CANADA FX DEBT-C$ strengthens vs US$, hits record against euro

* Currency ends at C$1.0186 vs US$
    * C$ firmer vs US$, rallies on crosses
    * Gains mirror rise in oil price
    * Bond prices climb across curve

    By Claire Sibonney
    TORONTO, July 12 (Reuters) - Canada's dollar closed stronger
against its U.S. counterpart and hit a record high against the
euro on Thursday, helped by gains in oil prices on supply fears.
    Brent crude futures turned higher in late trading, jumping
above $101 a barrel, after the United States announced increased
sanctions against Iran, quashing sharp losses sparked by global
economic growth worries. 
    "Clearly a move higher in crude oil pricing is going to have
some impact on the Canadian dollar. It would contribute to
better offers in dollar/Canada, but it wouldn't be the sole
reason," said Jack Spitz, managing director of foreign exchange
at National Bank.
    "Attribute much of the price action to the spillover effects
of stop-losses being traded in euro/Canada. The market has been
selling euro and buying Canada."
    Spitz added that because the Canadian dollar has the
stronger fundamentals of the two currencies, he expects to see
more selling of the euro against it.
    The Canadian dollar closed at C$1.0186 versus the
U.S. dollar, or 98.17 U.S. cents, slightly firmer than
Wednesday's North American session close at C$1.0199 versus the
U.S. dollar, or 98.05 U.S. cents.
    Against the euro, the Canadian dollar surged to
C$1.2410, or 80.58 euro cents, its strongest level against the
single currency since it was created in January, 1999.
    Adam Cole, global head of FX strategy at RBC Capital Markets
in London, noted that it is typical to see the Canadian dollar
piggyback on U.S. dollar strength versus other major currencies.
    "Obviously because of the very close links between Canada
and the U.S., it tends to drag CAD with it," he said.
    Concerns about a slowing world economy prompted investors to
drive the U.S. dollar to two-year high against the euro. 
    Global equities and commodities also weakened as concerns
over the troubles in the euro zone, softer global growth and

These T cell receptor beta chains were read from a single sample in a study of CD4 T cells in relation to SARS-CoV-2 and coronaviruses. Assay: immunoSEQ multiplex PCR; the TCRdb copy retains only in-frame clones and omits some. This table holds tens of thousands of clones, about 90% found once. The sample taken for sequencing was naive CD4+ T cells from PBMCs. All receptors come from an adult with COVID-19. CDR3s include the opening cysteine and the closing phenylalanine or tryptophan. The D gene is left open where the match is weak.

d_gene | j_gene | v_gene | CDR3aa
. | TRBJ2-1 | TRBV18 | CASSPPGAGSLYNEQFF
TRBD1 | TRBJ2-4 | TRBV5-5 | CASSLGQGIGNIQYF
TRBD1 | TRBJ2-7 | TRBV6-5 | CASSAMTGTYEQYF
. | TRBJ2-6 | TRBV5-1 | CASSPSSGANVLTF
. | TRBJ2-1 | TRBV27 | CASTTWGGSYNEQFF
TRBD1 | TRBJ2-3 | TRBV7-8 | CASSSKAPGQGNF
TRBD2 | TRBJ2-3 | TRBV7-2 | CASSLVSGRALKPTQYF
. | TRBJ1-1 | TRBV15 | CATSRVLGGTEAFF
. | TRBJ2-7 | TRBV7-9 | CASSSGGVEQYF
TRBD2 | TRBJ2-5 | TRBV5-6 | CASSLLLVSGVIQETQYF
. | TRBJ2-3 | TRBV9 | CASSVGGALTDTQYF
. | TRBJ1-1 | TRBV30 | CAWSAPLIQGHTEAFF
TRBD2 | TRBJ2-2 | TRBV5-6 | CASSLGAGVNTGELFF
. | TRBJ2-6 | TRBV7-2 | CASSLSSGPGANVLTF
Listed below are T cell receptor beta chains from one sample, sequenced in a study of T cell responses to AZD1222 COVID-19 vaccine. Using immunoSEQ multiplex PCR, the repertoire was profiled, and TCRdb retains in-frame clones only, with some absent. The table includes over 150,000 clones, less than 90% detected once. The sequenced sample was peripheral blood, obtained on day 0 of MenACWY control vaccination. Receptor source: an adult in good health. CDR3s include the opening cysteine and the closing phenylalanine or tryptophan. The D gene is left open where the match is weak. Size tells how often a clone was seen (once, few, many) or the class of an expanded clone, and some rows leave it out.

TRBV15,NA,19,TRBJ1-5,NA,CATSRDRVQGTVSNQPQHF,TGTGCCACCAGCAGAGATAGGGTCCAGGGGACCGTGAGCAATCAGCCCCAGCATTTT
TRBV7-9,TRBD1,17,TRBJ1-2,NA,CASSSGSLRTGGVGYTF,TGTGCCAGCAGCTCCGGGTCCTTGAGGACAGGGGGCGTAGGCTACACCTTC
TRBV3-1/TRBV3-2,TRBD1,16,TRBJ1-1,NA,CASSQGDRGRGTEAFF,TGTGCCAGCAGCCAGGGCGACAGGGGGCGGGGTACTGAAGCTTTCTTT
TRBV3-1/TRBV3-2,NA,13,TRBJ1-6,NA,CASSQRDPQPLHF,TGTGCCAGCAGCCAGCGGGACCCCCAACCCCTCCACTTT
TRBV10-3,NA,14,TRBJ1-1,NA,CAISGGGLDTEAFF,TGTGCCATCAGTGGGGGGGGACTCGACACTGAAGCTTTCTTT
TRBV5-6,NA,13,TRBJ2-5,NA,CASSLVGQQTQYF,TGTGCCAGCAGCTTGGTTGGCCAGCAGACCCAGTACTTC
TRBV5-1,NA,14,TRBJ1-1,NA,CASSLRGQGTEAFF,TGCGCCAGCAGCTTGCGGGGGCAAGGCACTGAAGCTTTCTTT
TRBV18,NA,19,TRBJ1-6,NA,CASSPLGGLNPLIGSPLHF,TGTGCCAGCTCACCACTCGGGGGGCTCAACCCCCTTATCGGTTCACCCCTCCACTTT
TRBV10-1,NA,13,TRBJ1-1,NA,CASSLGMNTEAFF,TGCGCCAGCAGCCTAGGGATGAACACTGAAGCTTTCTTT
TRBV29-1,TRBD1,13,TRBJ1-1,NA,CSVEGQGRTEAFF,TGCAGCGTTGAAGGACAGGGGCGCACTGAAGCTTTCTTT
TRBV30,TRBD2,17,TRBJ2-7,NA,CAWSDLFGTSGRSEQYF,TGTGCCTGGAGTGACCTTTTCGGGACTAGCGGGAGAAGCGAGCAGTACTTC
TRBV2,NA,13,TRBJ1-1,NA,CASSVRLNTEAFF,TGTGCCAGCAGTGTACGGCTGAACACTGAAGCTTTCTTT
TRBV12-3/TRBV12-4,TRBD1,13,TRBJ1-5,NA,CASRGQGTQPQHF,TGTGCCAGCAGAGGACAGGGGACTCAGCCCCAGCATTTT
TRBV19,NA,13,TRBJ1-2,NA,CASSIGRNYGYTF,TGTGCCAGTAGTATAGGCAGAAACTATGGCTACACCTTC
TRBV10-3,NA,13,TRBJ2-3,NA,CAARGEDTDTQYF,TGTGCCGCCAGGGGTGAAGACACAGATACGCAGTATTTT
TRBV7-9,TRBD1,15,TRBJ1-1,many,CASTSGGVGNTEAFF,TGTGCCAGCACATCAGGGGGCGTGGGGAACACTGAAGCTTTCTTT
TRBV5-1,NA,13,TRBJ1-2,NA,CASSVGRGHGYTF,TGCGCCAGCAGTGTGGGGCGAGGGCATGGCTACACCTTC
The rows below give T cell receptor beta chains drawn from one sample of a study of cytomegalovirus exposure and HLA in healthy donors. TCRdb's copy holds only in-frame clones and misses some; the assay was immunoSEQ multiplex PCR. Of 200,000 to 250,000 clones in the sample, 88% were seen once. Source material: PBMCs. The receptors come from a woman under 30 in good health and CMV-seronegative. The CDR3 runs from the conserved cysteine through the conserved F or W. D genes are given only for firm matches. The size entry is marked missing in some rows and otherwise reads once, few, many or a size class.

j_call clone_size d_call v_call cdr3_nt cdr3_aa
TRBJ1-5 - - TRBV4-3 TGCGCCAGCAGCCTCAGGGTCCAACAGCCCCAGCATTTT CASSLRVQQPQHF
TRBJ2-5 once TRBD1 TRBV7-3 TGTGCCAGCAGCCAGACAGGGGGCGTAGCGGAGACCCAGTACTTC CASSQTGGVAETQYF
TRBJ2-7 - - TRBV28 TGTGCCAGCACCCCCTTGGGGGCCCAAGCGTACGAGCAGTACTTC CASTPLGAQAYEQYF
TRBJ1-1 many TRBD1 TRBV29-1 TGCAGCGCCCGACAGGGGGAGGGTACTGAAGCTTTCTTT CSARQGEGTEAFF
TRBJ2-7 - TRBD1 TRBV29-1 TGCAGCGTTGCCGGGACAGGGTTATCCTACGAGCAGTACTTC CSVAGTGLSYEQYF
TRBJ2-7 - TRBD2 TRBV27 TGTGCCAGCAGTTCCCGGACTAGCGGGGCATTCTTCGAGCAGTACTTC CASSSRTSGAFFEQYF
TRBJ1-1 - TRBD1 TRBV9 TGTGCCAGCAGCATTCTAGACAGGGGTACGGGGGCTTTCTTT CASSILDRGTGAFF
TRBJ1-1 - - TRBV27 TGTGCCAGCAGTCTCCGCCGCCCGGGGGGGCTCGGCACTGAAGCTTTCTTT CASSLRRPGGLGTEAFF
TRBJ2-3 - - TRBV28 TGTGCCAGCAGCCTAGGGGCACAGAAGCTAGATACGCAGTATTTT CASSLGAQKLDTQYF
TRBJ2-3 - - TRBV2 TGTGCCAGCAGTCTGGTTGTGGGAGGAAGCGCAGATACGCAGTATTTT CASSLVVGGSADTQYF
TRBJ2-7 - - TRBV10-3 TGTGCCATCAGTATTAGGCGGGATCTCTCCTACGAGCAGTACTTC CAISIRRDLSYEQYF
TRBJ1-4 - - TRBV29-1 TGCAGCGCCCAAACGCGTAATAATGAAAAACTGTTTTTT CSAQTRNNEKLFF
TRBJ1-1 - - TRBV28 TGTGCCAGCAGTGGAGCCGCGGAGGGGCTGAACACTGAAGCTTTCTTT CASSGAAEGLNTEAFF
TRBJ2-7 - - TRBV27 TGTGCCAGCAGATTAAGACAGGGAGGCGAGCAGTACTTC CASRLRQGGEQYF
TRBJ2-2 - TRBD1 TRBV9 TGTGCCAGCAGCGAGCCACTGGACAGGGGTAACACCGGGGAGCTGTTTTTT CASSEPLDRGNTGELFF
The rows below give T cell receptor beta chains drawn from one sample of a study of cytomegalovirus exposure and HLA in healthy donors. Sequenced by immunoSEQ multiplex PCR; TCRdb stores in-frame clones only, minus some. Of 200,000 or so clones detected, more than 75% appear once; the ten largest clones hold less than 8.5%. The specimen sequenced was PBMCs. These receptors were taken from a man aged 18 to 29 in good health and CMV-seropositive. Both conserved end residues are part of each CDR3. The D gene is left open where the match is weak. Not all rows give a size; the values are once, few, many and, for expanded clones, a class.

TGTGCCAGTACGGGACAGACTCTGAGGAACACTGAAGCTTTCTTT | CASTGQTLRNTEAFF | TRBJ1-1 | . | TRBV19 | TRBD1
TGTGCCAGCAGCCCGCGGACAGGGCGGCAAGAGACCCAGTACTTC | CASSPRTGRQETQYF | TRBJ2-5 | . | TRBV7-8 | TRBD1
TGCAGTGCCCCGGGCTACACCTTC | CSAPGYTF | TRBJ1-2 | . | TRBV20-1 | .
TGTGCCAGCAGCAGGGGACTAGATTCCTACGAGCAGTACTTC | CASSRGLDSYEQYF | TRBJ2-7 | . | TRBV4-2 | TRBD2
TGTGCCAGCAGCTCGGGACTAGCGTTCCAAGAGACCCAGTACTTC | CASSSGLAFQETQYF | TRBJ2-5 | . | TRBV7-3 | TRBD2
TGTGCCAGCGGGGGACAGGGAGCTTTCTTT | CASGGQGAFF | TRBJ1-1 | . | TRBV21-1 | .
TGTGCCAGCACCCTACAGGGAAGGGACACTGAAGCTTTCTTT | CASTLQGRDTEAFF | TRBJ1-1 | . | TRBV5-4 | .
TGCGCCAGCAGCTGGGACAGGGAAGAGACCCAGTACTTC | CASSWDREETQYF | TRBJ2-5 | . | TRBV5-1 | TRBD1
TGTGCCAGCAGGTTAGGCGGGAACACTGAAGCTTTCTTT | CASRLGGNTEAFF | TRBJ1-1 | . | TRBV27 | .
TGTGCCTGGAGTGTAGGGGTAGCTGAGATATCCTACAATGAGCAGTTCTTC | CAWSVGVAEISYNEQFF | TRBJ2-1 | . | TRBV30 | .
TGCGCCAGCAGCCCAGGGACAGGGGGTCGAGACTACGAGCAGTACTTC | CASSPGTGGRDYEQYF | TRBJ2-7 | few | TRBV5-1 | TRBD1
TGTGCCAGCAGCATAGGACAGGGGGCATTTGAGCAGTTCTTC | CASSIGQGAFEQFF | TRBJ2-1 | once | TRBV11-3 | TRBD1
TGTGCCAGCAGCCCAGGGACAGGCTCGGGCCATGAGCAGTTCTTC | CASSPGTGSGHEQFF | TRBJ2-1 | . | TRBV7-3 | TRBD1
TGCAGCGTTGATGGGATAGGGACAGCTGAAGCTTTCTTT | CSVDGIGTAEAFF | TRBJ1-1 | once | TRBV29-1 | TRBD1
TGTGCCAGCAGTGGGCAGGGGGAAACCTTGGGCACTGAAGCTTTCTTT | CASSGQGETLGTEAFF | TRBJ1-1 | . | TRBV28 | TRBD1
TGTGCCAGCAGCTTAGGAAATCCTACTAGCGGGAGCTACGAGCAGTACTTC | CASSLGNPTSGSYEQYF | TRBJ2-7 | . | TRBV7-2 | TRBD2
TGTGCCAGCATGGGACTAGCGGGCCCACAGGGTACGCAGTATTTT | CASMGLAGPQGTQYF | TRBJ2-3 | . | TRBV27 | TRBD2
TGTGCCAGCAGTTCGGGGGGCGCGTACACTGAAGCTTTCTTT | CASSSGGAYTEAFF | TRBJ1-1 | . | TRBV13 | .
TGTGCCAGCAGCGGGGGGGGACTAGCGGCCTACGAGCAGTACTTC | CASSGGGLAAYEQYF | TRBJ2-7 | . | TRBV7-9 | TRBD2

dimmed expectations for any new near-term stimulus response by
the U.S. Federal Reserve sapped investor appetite for riskier
assets and boosted the greenback. 
    A surprise rate cut in South Korea on Thursday following a
50-basis-point cut by Brazil on Wednesday evening underscored
the widespread nature of the current slowdown, even though the
Bank of Japan bucked the global trend and held off on further
policy easing.   
    Data showing an unexpected drop in Australian employment in
June also added to worries about world growth, causing the
higher-yielding Australian dollar to fall sharply. The Aussie
dollar touched a two-week low against the Canadian dollar of
C$1.0319, or 96.91 Australian cents. 
    "There's a bit of nuance at least in the dollar bloc where
the Australian dollar is weakening off the back of the sharply
negative employment report," said Mark McCormick, currency
strategist at Brown Brothers Harriman in New York.
    Looking ahead to Friday, markets are awaiting data on
second-quarter gross domestic product from China, which is
expected to show one of the few growth engines in the world
economy is faltering. 
    Currency traders looking at the Canadian dollar in
particular are also gearing up for next week's rate setting
announcement by the Bank of Canada for further direction.
    A Reuters poll showed the Bank of Canada is expected to keep
interest rates on hold until the second quarter of 2013, as a
slowing global economy hurts the domestic outlook and as
Ottawa's new mortgage rules take pressure off the central bank
to cool the country's housing market. 
    Canadian bond prices climbed across the curve, mimicking
gains by U.S. Treasuries against the flight-to-safety backdrop.
    The two-year government bond added 5 Canadian
cents to yield 0.969 percent, while the benchmark 10-year bond
 gained 47 Canadian cents to yield 1.633 percent.